The events are packed. The most-slack labor market in years has given employers the advantage while among the many candidates, competition is fierce.
As the country reopens, unemployment — which peaked at 6.2% during the first year of the pandemic and again last May (6.1%) — is on course to slide. But analysts say the labor market recovery could be uneven, as different sectors of the world's second-largest economy rebound at varying speeds.
Youth unemployment is, however, a major sticking point for Beijing. By international standards, the jobless figure among young Chinese people in urban areas was already high before the virus hit at around 13% and peaked last July when nearly 1 in 5 of those aged between 15 and 24 were out of work.
Finding a job is a tough gig for young Chinese
"This is probably the worst time in the last two decades for young people in China to either regain employment or find their first jobs," Kevin Lin, a researcher and the Managing Editor of Asian Labour Review, told DW.
Twenty years of unprecedented growth in China generated a huge number of jobs. But as the country shifted from low-cost manufacturing to a service economy dominated by high-technology exports, youth unemployment climbed much faster than for other demographics.
To add insult to injury, Beijing announced a crackdown on the tech, education, entertainment and real estate sectors during the pandemic which spurred large-scale layoffs.
Gaming giant Tencent, online retailer Alibaba and social media firm Weibo — big employers of young, highly educated Chinese workers — have all announced job cuts in recent months. As the property downturn took hold from the China Evergrande debt scandal in 2021, one real estate developer last year fired 90% of its staff.
"As the private sector is the main driver of job creation, the employment situation for Chinese youth will ultimately depend on whether the post-COVID policies can effectively support the private sector and how confident private entrepreneurs are in the current business environment," Zhao Litao, a senior research fellow at the East Asian Institute, National University of Singapore, told DW.
A slowing global economy, which many economists expect will tip into recession later this year, is likely to stymie demand for Chinese exports. Doubts also remain about how fast China's reopening can ramp up while the virus is still a threat.
Education in China offered a 'holding pattern' for youth
Some think Beijing has hidden the true scale of youth unemployment for decades, pointing to a move to boost college enrollment after the Asian financial crisis of the late 1990s, which saw the number of new students rise by over 40% in a single year.
By 2021, around 44 million undergraduate students were enrolled in degree programs at public colleges and universities in China, compared to some 4 million at the turn of the century.
"For those without the credentials for college, vocational schools teach nothing and are just another part of the holding pattern," for young people, said Dorothy J. Solinger, Professor Emerita, Department of Political Science, at the University of California, Irvine.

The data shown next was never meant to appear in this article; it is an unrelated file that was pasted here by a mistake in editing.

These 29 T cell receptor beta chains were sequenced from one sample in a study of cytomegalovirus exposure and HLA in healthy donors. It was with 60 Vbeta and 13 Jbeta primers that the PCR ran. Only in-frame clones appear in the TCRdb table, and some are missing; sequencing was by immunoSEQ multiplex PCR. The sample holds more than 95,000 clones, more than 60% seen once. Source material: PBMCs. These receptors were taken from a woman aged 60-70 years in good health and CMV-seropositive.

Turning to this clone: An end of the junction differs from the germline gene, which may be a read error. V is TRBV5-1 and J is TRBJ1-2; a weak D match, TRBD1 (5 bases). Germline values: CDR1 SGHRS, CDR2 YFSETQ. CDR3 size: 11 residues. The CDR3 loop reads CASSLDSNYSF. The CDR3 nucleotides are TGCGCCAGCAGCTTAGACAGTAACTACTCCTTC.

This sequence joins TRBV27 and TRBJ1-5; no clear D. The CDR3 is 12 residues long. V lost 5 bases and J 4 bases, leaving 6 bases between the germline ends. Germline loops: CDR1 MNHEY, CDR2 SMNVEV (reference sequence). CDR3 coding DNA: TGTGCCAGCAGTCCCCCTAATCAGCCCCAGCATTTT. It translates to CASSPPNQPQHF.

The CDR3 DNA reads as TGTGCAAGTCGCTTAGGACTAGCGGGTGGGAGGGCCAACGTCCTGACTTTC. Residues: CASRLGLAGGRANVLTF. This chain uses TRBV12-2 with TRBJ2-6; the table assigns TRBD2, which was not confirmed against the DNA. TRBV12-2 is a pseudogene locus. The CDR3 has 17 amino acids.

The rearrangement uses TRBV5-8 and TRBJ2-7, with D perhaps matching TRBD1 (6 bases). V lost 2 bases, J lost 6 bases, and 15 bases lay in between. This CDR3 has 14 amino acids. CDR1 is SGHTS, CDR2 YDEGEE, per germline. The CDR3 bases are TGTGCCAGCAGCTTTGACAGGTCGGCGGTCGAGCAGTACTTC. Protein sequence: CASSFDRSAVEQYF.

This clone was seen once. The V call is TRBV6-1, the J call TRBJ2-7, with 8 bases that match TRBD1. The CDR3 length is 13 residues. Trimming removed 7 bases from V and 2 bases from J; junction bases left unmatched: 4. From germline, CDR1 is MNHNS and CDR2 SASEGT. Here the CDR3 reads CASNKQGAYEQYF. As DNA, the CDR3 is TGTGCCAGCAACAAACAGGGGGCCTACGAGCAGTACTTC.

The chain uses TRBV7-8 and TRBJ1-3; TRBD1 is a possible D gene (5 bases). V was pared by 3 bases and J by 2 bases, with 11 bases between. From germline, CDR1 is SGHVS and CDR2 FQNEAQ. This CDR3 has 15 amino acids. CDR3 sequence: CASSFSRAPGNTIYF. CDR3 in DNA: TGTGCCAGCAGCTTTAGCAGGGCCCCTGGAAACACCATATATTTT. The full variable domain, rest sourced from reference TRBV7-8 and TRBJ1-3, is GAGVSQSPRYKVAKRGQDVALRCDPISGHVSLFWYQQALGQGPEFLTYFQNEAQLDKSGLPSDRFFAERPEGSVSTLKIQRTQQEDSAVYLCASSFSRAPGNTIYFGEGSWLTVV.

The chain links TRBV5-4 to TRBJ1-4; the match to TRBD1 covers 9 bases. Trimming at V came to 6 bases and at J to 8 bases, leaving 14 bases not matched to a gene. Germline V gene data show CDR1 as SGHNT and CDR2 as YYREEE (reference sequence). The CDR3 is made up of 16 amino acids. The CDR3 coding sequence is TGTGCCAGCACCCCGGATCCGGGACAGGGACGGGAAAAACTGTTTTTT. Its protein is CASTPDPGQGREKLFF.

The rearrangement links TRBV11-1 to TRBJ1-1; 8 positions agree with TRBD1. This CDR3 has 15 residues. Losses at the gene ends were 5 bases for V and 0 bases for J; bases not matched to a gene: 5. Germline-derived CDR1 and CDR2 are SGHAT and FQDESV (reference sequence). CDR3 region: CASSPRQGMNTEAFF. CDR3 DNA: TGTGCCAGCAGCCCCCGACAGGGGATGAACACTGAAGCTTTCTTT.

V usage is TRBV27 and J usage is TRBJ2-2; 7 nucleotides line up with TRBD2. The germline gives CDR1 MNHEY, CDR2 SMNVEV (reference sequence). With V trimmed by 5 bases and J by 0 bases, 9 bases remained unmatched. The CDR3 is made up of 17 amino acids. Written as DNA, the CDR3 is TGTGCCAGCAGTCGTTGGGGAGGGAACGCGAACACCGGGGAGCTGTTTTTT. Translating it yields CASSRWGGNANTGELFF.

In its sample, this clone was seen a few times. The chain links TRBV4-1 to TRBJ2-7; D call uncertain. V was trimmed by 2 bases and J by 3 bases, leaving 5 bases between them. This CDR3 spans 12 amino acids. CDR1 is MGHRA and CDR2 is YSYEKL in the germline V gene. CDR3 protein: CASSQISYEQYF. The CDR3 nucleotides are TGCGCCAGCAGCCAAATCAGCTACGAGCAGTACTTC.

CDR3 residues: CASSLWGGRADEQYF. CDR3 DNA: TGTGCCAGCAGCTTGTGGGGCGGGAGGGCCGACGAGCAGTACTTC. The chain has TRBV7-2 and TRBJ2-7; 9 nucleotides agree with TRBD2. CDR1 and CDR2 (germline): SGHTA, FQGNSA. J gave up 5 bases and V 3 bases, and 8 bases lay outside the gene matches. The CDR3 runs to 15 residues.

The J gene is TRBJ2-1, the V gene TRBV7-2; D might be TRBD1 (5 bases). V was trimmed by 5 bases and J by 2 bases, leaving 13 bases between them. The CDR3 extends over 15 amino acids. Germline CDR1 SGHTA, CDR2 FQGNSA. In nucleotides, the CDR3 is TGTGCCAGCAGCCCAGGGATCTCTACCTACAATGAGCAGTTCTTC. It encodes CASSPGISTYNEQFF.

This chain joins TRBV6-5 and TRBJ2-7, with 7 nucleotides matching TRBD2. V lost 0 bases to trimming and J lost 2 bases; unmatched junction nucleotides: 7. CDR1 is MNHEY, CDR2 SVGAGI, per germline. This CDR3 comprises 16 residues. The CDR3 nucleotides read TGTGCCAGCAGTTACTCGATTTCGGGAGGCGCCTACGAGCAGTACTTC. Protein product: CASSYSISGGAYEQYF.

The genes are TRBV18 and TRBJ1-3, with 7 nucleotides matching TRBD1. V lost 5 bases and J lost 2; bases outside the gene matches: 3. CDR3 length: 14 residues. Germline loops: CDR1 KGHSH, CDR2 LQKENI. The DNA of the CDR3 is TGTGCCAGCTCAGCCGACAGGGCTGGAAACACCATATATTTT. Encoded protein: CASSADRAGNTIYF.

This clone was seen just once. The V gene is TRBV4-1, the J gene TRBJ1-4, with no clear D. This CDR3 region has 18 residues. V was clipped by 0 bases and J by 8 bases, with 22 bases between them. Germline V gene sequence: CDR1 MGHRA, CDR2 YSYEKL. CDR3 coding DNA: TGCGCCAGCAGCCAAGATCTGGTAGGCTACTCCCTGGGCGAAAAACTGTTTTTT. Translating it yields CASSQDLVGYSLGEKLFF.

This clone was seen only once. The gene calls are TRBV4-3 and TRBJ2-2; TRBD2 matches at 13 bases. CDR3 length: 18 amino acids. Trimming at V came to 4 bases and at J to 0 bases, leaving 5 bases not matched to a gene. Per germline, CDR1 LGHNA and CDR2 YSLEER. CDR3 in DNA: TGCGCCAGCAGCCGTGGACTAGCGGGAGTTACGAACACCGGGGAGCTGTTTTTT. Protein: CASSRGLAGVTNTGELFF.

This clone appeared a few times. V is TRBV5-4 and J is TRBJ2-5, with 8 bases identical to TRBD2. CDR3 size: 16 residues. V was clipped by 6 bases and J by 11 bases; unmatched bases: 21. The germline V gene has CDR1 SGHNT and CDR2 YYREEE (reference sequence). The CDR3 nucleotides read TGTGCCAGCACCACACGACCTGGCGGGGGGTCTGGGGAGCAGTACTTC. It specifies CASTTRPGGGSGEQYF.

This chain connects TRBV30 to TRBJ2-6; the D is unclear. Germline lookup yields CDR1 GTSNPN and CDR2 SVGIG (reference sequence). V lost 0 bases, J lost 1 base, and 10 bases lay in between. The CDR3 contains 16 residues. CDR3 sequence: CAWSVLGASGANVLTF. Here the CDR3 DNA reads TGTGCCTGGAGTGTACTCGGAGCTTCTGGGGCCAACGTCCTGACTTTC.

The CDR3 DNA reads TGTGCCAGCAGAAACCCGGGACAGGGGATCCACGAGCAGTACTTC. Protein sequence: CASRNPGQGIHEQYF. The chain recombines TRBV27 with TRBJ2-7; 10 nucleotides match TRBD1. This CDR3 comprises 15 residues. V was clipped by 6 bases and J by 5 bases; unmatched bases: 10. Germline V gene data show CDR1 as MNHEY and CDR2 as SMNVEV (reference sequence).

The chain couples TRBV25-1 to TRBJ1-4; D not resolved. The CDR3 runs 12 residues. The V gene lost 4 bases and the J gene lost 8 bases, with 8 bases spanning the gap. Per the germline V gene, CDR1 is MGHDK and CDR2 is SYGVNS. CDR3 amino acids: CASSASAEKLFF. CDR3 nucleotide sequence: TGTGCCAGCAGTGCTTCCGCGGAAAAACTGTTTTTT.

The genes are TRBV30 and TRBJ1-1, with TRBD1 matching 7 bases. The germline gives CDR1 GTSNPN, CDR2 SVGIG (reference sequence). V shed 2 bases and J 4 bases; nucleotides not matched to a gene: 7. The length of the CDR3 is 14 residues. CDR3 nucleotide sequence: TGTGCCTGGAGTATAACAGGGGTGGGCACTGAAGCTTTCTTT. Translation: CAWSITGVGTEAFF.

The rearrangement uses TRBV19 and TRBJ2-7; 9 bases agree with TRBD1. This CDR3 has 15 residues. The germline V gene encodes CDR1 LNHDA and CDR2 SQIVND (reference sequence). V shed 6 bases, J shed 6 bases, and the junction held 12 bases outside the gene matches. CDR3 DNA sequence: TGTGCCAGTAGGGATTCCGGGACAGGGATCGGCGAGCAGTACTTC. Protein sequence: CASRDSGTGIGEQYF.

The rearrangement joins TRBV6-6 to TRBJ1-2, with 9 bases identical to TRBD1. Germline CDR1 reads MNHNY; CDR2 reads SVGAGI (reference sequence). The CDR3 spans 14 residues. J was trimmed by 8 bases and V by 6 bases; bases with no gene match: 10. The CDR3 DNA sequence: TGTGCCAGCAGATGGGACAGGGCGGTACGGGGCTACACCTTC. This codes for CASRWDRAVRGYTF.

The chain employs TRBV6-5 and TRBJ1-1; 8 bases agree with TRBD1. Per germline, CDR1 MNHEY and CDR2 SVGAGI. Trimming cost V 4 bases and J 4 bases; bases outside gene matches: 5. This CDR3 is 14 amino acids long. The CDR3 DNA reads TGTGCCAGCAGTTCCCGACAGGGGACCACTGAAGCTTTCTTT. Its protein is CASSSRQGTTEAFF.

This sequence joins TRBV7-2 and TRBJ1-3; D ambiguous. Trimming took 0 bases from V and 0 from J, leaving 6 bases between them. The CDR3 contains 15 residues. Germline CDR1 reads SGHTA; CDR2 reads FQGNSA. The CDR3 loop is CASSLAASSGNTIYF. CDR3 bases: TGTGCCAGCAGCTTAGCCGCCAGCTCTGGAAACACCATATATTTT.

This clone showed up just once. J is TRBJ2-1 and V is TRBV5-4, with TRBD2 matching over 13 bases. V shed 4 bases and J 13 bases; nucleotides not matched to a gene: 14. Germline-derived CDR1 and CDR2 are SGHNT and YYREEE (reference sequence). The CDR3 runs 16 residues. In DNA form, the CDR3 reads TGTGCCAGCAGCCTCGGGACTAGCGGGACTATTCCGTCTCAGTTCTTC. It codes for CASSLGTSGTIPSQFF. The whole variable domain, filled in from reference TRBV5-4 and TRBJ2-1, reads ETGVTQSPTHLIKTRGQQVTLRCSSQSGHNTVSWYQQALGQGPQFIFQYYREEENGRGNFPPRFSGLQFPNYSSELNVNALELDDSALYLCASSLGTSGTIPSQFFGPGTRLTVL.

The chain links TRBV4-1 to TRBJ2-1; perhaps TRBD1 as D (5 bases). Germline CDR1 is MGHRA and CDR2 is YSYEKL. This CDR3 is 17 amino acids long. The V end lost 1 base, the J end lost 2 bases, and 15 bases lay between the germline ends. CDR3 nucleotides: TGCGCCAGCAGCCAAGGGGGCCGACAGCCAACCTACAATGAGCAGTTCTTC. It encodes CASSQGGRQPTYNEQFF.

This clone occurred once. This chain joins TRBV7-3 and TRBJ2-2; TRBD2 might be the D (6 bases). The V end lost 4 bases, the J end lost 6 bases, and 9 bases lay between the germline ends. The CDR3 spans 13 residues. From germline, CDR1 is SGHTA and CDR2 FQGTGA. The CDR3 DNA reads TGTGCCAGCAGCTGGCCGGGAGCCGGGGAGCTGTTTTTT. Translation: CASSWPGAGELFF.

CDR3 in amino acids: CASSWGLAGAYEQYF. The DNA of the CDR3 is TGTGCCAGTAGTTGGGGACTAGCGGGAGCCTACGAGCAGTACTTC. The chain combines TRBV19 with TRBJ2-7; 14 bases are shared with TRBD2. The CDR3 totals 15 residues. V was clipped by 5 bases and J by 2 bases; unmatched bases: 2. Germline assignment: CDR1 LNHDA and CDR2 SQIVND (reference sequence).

"Serious attention needs to be paid to putting the educational system into sync with the jobs on offer," she added.
The Chinese government has announced measures to encourage firms to hire younger workers, offering training subsidies and more apprenticeship schemes. Young graduates can also receive funding for their own startups.
But any labor market reforms and stimulus measures take time to reverberate through a country with a 1.4 billion population when the number one priority has been to stamp out COVID-19.
With China's economy no longer growing in double digits, upward mobility has also started to reverse while competition for jobs has grown more ardent in a society where the pressure to succeed remains high.
Ambition curtailed, many Chinese seek other options
During COVID-19 lockdowns, however, many young people began to reject the prospect of corporate careers — eschewing the rat race for lower-paid, more fulfilling work. The phenomenon is known as tang ping or lying flat.
"Lying flat reflects an understandable mood among young workers who have given up trying," said Lin. "The question is whether they can afford to really lay flat. China is not a welfare state and does not have mechanisms to support unemployed young people."
Tang ping also marks a reversal from an era when young migrant workers from rural areas of China moved to big cities, with the sole purpose of supporting their families. Many young people now want less stress and more leisure time.
The long gap between finishing education and starting work has given them a chance to reprioritize their life goals. Many have started small businesses, volunteered at home or abroad, or chosen to freelance, Zhao explained.
"This reflects value changes as the Chinese society and families are more accepting of slow and delayed entry into employment," she said.
Chinese civil service offers little protection
With fewer private sector jobs available, young Chinese graduates are sitting the civil service exam in record numbers. Until recently, they had shunned the public sector.
But even the promise of job security was short lived due to the massive upheaval caused by COVID-19. Over the past three years, China's local governments have spent much of their budgets fighting the virus and have been forced to adopt austerity measures, including their own large-scale layoffs.
Edited by: Rob Mudge